SOL2021 – Adding to My Vocabulary

“This website is about a The Pacific Northwest Tree Octopus. It looks like it’s been updated recently. Let’s see of we can find out who the author is,” I said to my screen of empty Brady Bunch Squares.

Suddenly, I hear a student shout, “That’s cap!”

“What?!” I ask. No only is it unusual for anyone to speak during this period, but I didn’t know what he said.

He repeated for me, “I said, That’s cap!”

“Huhhh?!” I still didn’t know what he was saying. This was about a supposed tree octopus. The earlier period called it “sus” and “not legit,” but I didn’t know what he was saying…

“Cap. C – A – P,” Student 1 spelled out.

And then just as I was about to say, “I have no idea what you’re saying!” Student 2 jumped in.

“She doesn’t know what that means, man,” Student 2 explained to the first student. Then speaking to me, Student 2 explains, “It means fake. He says it’s fake.”

“Oh!” I reply. “Thank you! Yes, it’s a fake website. How do we know that?” I continue, one more word added to my ever expanding vocabulary courtesy of my students.”

Pudge Pig’s Counting Book

“Again?”  I ask.  But she brought me the book and now she is looking at me expectantly. img_9298 I know I will be reading it again…now and at least two more times before dinner.

“Two chocolate tarts for two turtles…”  I continue reading, she’s still invested at this point, babbling and pointing to the turtles.

The story of Pudge Pig continues with donuts and ducks, gumdrops and gophers. Pudge, the young pig temporarily in charge of his uncle’s store, manages each alliterative order.  But my daughter?  She’s barely able to contain her anticipation by the time the five hedgehogs order gingerbread houses – and not because the alliteration ends at five.

She acknowledges the ball the hedgehogs have floating above their tango line, but only halfheartedly.

She knows what’s coming next.

I turn the page and her babbling turns higher pitched and faster paced.

This is her favorite page!

“Six cherries in spice for six merry mice!”  And she waits, just barely, for me to count the cherries and mice before the pointing and the chatter commences.

This is her favorite page.

I try to turn to the next page to read about the barrels of butterscotch for the bears, but she stops me and goes back to the cherries.  I know that once again, we will not finish the book.  Once again, we will not read about how Pudge is able to manage elephants’ ice cream sundaes or the cat’s candy canes.  We will not read about how Pudge gets ten treats when his uncle comes back up from the basement.  Because… this… is… her… FAVORITE…page.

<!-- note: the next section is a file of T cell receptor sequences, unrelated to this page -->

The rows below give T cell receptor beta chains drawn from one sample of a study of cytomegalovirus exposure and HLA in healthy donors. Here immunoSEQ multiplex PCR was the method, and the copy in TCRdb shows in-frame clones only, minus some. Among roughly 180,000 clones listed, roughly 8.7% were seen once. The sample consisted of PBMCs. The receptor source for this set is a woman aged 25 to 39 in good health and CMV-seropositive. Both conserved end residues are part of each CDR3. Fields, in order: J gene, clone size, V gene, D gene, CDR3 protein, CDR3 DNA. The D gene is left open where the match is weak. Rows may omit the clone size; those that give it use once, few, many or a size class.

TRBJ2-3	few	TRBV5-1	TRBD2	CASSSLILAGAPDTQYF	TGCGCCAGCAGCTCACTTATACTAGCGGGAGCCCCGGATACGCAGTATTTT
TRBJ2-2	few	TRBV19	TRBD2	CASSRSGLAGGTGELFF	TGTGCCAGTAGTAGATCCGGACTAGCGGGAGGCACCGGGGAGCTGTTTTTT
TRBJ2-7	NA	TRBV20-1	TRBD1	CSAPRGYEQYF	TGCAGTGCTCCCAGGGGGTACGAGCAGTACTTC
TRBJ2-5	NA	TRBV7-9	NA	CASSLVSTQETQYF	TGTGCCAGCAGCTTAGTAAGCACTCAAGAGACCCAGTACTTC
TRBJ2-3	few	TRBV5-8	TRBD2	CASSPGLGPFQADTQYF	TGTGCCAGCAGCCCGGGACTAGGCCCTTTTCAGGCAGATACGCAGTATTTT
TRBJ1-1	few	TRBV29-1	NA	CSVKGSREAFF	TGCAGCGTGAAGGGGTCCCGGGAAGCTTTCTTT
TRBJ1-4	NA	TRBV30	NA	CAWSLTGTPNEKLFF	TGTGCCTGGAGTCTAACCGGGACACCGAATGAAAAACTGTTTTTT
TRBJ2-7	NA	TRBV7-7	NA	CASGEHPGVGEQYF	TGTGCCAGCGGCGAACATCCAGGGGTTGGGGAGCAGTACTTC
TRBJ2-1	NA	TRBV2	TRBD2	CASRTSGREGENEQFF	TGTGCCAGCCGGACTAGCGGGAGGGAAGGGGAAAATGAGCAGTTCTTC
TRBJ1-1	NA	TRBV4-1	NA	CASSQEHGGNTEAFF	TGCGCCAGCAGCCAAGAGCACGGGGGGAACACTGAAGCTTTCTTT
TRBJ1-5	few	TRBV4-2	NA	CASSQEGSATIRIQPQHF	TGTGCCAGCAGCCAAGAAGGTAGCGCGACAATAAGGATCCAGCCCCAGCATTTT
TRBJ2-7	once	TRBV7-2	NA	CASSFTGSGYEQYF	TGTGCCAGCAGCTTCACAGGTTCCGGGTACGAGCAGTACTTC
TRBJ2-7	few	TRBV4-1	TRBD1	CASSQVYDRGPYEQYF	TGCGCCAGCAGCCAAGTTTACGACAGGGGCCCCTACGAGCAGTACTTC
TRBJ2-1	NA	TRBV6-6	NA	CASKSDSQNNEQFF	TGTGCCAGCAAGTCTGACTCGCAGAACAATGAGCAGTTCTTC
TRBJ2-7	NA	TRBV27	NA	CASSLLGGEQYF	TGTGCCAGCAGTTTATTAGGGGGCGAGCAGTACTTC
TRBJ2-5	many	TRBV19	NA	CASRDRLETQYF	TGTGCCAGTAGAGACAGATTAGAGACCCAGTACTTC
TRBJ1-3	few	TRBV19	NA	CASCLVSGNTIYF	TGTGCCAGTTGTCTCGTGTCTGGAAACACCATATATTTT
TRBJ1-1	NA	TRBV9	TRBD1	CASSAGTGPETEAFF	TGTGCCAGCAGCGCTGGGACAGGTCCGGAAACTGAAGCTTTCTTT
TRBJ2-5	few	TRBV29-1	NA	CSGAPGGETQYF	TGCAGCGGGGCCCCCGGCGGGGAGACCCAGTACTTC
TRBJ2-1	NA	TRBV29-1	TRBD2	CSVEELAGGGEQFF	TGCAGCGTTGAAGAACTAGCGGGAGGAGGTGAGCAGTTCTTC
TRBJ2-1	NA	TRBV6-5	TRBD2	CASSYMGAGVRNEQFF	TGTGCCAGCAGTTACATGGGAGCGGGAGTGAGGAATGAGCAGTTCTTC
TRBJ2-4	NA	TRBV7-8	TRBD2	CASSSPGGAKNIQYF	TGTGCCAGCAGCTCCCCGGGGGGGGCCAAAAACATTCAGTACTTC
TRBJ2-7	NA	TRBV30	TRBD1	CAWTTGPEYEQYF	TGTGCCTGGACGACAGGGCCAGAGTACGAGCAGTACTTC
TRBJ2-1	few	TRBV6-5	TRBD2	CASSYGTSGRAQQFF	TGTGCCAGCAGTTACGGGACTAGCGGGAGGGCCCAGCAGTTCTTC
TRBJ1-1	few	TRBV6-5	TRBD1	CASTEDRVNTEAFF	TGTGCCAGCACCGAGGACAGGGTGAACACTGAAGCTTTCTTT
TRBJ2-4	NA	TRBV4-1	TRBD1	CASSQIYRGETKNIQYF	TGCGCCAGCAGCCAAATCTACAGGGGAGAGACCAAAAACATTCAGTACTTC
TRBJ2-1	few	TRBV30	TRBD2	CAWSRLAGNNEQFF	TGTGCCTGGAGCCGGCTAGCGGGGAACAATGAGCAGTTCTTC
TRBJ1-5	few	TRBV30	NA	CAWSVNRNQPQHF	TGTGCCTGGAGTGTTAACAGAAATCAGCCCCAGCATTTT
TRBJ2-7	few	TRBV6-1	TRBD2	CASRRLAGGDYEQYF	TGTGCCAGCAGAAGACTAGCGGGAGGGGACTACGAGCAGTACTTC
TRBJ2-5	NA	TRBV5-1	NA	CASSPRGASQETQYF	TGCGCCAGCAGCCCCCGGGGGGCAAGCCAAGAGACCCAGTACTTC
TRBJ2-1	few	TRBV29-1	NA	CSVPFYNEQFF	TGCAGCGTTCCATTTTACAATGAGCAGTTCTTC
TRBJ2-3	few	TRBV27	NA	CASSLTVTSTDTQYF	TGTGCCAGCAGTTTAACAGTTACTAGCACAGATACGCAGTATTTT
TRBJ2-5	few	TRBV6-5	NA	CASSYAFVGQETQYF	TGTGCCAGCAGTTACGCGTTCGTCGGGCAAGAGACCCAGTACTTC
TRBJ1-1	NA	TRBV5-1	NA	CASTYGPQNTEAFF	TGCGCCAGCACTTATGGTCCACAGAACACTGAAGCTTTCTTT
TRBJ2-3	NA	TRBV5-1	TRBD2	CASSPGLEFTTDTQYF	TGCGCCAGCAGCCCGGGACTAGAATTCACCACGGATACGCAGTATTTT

One more thing to be grateful for…

Sitting on the counter,

waiting for his dinner

to warm up.


Cookies here

still warm 

from the oven.


Eyes widen and

he jumps off the counter.

Within seconds,

one cookie is gone

another in his hand.

Can I eat all of them?



they’re yours.

Trying to hide

my happiness,

my relief,

my gratitude that


is where we are right now.


Can we have cookies

again tomorrow?

he questions.

No doubts.

No second thoughts.


Of course.


The Coronavirus Outbreak Is “Like A Nightmare” For People With Eating Disorders 





My Little Reader

She grabs a book and carries it over to the couch. After climbing up into the corner, her back resting against the pillows, she lays the book across her lap. Settled, she begins turning the pages.

She may not be reading yet. (She is only 16 months after all.) But, she is definitely a little reader. My book loving heart couldn’t be more full. ❤️

“She drew on the couch.”

“She drew on the couch,”  my husband mentioned after I got home from my son’s basketball game.img_9076

“What? Where?”

“Right there,” he said as he nodded toward the arm of the couch.  “She was writing on the fuzzy book and then I heard a different kind of noise.  She was writing on the couch.”

“The fuzzy book?”  I asked, unsure of what that meant.img_9075

“Yeah, the one there by your foot.”

“That’s not to write in!” I snapped when I realized which book he was talking about.

“I’d rather her write on that than the couch,” he responded.

“You could give her paper!?”

“She doesn’t like writing on paper.”